When Oral Surgery Is Necessary

Oral health is undeniably important. Serious problems with oral health can lead to things like tooth loss, cancers of the mouth and throat, heart attacks, and diseases throughout the body.

When Oral Surgery Is Necessary

Fortunately, keeping the mouth healthy isn’t extremely difficult.

  1. Brush at least twice a day. Brush when you wake up and before you go to sleep. Brush again at lunchtime if possible.
  2. Floss each night before bed.
  3. Do a dental check-up twice a year.
  4. Avoid smoking and excessive sugar consumption.
  5. Drink plenty of water.

Following the above 5 steps should be enough for most people to have a lifetime of healthy teeth.

Sometimes however, you have a dental emergency, and surgery is the only option.

Common Types of Oral Surgery

  • Wisdom Teeth Removal
  • Gum Graft (gum tissue is harvested from the mouth and added to places where the gums are receding)
  • Maxillofacial Surgery (repair after damage/trauma and cosmetic surgery)
  • Root Canal (repairing/saving a badly decayed or infected tooth)


How to Know if You Need Oral Surgery

Oral surgery is usually performed by someone whose expertise in surgical medical procedures for the mouth and surrounding areas goes beyond that of a dentist. As you might guess, these professionals are called oral, or maxillofacial, surgeons.

The best way to know if you need an oral surgeon is by visiting your dentist. Unless you are a trained doctor/surgeon/dentist, it’s rarely possible to know if you need oral surgery. Exceptions to this include serious injuries or advanced untreated diseases and infections.

A dentist will know best, including when something is in need of attention from an oral surgeon or other trained oral health professional. If you aren’t sure about whether you need oral surgery yourself, send us a message. Dr. Peter Ku, based in Fort Worth, is an award-winning dentist, and we will be happy to assist you in your oral health queries. If you think it’s an emergency, don’t wait to get in contact with a professional.

Specific Reasons to get Oral Surgery

So you’ve talked with a dentist, maybe had a check-up, and it’s been decided surgery is right for you. Here is a list of some common reasons a surgical procedure may be necessary:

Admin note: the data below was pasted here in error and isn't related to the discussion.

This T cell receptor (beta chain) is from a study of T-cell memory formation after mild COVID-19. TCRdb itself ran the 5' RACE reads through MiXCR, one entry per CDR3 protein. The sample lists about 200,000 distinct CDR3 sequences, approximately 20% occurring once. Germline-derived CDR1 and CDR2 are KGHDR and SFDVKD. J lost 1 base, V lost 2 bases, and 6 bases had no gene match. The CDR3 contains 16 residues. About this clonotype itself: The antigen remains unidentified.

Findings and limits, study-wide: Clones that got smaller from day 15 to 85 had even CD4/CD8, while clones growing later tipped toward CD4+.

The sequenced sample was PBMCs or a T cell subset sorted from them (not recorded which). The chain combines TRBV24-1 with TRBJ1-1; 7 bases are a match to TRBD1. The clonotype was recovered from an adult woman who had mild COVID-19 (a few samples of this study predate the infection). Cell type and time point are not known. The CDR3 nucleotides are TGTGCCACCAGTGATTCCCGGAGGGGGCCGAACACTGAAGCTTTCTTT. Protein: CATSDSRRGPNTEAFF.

Impacted Tooth

This is most commonly done on wisdom teeth. An impacted tooth is a tooth that has not fully erupted (exposed itself in the mouth by coming through the gums). The crowding of non-erupted teeth in the gums requires surgery to remove.

Tooth Implants

A missing tooth can be replaced with an implant. After a surgeon puts the implant in your jaw, the dentist can attach a crown (covering for the implant).

Cancer Treatment

The surgical removal of oral cancer sores is an important reason to have a procedure done. The cancer cells might not be only in the mouth, but also in the larynx, neck, face, sinuses, lips, throat, or esophagus.

Joint Problems with the Jaw

When your mandibular joint (jaw joint) has pain while moving or popping noises, surgery might be necessary to fix it.

Severe Overbite/Underbite

If the misalignment of the jaw is serious enough to threaten health, then surgery might be necessary.

Breathing Issues

If a problem in the mouth is causing breathing issues, surgery can help the patient breath normally. This is especially necessary in the case of sleep-related breathing issues. Sleep apnea and breathing problems can cause enormous health problems over time, and surgery can remove blockages.

Genetic Health Risks and Deformities

Cleft palate and other deformities can lead to large health risks as a person ages. For these reasons, surgery is often performed to ensure greater over all health.

Lesion/Sore Removal

Precancerous sores can be removed surgically in order to prevent further growth.

Trauma/Injury Repairs

A car accident, fall, or otherwise severe physical damage to the face, mouth, or neck often requires corrective surgery.

Cosmetic Surgery

Also known as plastic surgery, cosmetic surgery isn’t just for looks. It can be damage repair (as mentioned above), or a corrective procedure for genetic defects or deformities.

COVID-19 Note

Many dental offices are not performing unnecessary surgical procedures currently. The ongoing pandemic has put a stop to many elective procedures, as they present high disease transmission risks. Read more about the latest in surgical approaches during COVID-19 here. Be sure to stay on top of what you can do in your area.

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